1959 – Twelve Men On The Moon
by Dave Fischer
Copernicus, Eratosthenes and Project Horizon
Image Credit: NASA / GSFC / Arizona State University
The Lunar Reconnaissance Orbiter Camera team recently released this image featuring the famous crater Copernicus with its ejecta splashed across much of the face of the Moon. Copernicus and the crater Eratosthenes lie just south of Mare Imbrium. To the east of Copernicus and south of Eratosthenes lies the nearly featureless plain called Sinus Aestuum. Here, just southeast of Eratosthenes lies the location of a proposed Moon Base. In addition to the scientific value of this area, the rich ores of the Rima Bode regional dark mantling deposit lie nearby.
On 20 March 1959, Arthur G. Trudeau, Chief of Research and Development for the U.S. Army, submitted a request for the study to place a lunar outpost on the Moon. The result was Project Horizon, a plan (dated 9 June 1959) to place a military base with 10-20 men on the surface of the Moon by 1965. Full details are in Vol. I and Vol. II (pdf).
The introduction to the proposal stated that the establishment of a lunar base would:
- Demonstrate the United States scientific leadership in outer space
- Support scientific explorations and investigations
- Extend and improve space reconnaissance and surveillance capabilities and control of space
- Extend and improve communications and serve as a communications relay station
- Provide a basic and supporting research laboratory for space research and development activity
- Develop a stable, low-gravity outpost for use as a launch site for deep space exploration
- Provide an opportunity for scientific exploration and development of a space mapping and survey system
- Provide an emergency staging area, rescue capability or navigational aid for other space activity
Project Horizon – Lunar Base 1965
Image Credit: US Army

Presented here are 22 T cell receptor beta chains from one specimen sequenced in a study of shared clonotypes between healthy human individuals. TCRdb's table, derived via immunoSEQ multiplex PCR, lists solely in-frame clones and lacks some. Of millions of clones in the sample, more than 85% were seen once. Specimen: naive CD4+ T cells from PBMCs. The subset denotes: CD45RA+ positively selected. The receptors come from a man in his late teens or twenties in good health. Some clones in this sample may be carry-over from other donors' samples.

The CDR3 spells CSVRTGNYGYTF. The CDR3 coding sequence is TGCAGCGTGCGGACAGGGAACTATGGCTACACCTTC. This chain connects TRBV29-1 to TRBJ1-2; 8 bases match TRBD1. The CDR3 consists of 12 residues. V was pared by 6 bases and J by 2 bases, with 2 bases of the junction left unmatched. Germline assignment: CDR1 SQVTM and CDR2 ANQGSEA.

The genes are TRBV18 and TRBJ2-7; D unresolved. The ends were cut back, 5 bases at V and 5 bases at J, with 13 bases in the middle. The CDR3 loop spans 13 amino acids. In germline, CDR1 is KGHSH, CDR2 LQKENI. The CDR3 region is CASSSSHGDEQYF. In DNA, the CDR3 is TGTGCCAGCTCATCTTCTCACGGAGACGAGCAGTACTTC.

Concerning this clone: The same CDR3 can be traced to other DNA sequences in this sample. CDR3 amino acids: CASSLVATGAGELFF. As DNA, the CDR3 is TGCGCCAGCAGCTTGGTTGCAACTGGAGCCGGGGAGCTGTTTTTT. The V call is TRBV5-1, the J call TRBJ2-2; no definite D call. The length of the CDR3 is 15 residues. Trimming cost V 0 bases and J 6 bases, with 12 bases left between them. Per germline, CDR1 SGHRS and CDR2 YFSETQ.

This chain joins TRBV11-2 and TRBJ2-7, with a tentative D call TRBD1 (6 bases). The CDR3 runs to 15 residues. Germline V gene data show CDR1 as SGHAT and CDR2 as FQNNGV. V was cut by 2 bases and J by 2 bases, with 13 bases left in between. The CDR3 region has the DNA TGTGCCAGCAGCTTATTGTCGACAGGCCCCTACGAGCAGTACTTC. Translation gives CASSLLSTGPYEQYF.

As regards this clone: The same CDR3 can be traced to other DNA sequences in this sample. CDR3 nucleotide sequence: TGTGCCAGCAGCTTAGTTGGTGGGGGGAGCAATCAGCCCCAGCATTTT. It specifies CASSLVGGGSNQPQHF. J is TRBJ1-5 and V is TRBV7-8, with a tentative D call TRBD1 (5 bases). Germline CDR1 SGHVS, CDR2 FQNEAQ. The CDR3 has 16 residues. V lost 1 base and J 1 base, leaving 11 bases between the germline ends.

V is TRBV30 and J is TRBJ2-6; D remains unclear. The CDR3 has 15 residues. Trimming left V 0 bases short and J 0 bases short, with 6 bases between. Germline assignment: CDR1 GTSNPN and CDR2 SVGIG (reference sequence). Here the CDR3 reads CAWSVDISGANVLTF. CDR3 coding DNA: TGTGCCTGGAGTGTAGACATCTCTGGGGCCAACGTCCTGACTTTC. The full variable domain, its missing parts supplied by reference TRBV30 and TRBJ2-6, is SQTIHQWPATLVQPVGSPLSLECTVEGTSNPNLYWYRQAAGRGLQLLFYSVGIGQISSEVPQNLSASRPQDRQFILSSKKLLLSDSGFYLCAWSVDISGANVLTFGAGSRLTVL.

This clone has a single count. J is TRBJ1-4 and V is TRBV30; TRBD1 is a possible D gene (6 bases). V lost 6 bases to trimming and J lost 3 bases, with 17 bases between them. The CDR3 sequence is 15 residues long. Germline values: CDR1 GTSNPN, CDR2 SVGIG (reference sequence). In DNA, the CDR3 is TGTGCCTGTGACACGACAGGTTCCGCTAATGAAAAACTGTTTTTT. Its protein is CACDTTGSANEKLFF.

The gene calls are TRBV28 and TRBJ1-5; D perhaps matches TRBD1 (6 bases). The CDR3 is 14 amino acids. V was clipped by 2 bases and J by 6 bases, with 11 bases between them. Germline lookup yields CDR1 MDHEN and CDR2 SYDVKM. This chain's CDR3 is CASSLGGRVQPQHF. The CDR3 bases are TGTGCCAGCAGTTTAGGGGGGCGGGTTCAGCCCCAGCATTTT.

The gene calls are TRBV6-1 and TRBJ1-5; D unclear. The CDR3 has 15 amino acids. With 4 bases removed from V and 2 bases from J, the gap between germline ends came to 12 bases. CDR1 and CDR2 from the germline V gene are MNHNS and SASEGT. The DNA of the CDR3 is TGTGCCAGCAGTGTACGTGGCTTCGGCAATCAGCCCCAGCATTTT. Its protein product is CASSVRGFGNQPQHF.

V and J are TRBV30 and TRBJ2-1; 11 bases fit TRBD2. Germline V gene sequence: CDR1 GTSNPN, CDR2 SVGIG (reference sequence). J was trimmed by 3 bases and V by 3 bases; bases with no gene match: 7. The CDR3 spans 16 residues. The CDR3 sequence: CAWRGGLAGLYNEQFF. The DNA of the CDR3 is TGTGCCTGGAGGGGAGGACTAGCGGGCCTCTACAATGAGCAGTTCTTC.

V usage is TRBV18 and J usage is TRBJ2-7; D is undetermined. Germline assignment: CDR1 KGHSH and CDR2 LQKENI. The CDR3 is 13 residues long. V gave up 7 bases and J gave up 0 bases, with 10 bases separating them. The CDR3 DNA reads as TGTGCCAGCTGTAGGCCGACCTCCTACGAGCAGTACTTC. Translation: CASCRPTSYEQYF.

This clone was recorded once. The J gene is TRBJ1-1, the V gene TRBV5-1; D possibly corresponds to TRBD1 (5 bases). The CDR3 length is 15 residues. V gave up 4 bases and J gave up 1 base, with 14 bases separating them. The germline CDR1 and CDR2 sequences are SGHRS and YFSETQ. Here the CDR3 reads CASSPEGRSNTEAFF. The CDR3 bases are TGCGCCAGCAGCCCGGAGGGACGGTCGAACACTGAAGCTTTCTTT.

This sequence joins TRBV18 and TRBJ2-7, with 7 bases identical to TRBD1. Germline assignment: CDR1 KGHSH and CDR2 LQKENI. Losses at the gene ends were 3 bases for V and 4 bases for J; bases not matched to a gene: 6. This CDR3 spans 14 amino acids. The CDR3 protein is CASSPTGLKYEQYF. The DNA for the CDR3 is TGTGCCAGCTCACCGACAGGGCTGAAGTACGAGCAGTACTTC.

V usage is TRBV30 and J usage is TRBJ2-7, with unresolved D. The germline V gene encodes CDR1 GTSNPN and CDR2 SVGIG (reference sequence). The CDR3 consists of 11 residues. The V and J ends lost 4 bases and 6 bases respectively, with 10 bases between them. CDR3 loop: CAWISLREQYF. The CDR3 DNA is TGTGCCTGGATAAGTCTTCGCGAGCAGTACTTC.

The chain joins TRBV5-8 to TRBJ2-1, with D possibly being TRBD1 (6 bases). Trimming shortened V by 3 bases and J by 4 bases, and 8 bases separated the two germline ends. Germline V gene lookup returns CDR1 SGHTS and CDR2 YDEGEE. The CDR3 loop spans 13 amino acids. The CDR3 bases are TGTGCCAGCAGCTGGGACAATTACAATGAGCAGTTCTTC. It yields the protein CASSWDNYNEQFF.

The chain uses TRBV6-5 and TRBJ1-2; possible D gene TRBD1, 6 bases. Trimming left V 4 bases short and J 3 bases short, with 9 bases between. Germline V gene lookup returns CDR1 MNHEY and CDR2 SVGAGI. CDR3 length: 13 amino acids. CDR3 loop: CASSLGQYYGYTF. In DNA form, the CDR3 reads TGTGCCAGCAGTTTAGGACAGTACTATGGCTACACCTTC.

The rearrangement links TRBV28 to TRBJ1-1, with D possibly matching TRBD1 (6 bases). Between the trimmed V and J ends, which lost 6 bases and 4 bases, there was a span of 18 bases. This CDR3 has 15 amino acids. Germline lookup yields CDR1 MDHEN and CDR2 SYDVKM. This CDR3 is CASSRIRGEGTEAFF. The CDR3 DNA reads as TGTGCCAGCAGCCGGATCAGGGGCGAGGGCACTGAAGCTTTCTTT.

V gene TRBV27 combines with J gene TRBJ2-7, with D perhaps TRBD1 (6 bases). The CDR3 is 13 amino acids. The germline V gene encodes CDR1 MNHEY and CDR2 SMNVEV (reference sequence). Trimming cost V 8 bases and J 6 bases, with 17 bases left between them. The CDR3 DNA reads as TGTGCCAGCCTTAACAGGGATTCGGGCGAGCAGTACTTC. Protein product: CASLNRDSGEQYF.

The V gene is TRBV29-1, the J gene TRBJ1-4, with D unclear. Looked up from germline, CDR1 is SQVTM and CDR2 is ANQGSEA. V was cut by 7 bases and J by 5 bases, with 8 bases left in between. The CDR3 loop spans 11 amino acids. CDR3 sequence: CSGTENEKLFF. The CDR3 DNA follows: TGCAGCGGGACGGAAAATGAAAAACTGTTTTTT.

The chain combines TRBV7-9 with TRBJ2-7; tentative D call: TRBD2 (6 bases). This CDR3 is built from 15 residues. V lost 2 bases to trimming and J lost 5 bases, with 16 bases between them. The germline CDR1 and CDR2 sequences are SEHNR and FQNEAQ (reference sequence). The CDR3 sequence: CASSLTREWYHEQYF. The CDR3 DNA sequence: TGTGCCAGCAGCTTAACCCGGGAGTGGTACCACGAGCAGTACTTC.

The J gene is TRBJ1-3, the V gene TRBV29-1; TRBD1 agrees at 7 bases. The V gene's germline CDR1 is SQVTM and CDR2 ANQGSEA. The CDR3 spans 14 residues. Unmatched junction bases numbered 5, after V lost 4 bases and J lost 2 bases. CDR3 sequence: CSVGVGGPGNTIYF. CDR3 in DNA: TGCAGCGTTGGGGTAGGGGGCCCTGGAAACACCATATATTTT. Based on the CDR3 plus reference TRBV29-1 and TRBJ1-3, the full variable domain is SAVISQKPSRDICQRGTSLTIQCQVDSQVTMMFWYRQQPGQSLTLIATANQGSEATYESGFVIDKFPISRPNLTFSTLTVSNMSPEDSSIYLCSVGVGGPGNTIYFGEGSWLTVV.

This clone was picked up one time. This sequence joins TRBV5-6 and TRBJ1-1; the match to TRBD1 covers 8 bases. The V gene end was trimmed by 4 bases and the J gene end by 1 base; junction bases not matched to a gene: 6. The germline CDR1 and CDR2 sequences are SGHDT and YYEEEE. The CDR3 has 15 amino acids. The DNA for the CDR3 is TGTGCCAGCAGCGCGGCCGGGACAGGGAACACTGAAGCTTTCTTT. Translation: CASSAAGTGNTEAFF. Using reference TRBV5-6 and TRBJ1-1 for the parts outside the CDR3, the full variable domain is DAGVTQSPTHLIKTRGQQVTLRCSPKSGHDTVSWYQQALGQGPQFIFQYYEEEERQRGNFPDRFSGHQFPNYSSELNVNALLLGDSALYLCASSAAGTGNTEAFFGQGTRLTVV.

Project Horizon – Rockets
Image Credit: US Army
It further stated the following, prescient about the Soviet manned capability, but extremely optimistic about the timetable for the Moon Base:
Advances in propulsion, electronics, space medicine and other astronautical sciences are taking place at an explosive rate. As recently as 1949, the first penetration of space war accomplished by the US when a two-stage V-2 rocket reached the then unbelievable altitude of 250 miles. In 1957, the Soviet Union placed the first man-made satellite in orbit. Since early l958, when the first US earth satellite was launched, both the US and USSR have launched additional satellites, moon probes, and successfully recovered animals sent into space in missiles. In 1960, and thereafter, there will be other deep space probes by the US and the USSR, with the US planning to place the first man into space with a REDSTONE missile, followed in 1961 with the first man in orbit. However, the Soviets could very well place a man in space before we do. In addition, instrumented lunar landings probably will be accomplished by 1964 by both the United States and the USSR. As will be indicated in the technical discussions of this report, the first US manned lunar landing could be accomplished by 1965. Thus, it appears that the establishment of an outpost on the moon is a capability which can be accomplished.
Underlying all of this was the traditional von Braun team approach:
paramount to successful major systems design is a conservative approach which requires that no item be more “advanced” than required to do the job. It recognizes that an unsophisticated success is of vastly greater importance than a series of advanced and highly sophisticated failures that “almost worked. “
The proposal discusses the ongoing development of the Saturn I by ARPA, expecting it would be fully operational by 1963. The Saturn I stood more than 200 feet tall, and would be superseded by the Saturn II in 1964, standing 304 feet tall. By the end of 1964, a total of 72 Saturn I rockets would have been launched on various programs of discovery, including 40 to support the manned lunar base. In order to support the full complement of 12 men, 61 Saturn I and 88 Saturn II launches would be required by the end of 1966, landing 490,000 pounds of cargo on the lunar surface. 64 launches were scheduled for 1967, landing an additional 266,000 pounds of supplies. The total cost of the eight and one-half year program was estimated to be $6 Billion.
The von Braun team thought very large indeed.
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This entry was posted in NASA
, Space Policy
and tagged ARPA
, Arthur G. Trudeau
, Imbrium Basin
, New Horizon
, Rima Bode
, Saturn I
, Saturn II
, Sinus Aestuum
, The Lunar Reconnaissance Orbiter Camera
, U.S. Army
, von Braun
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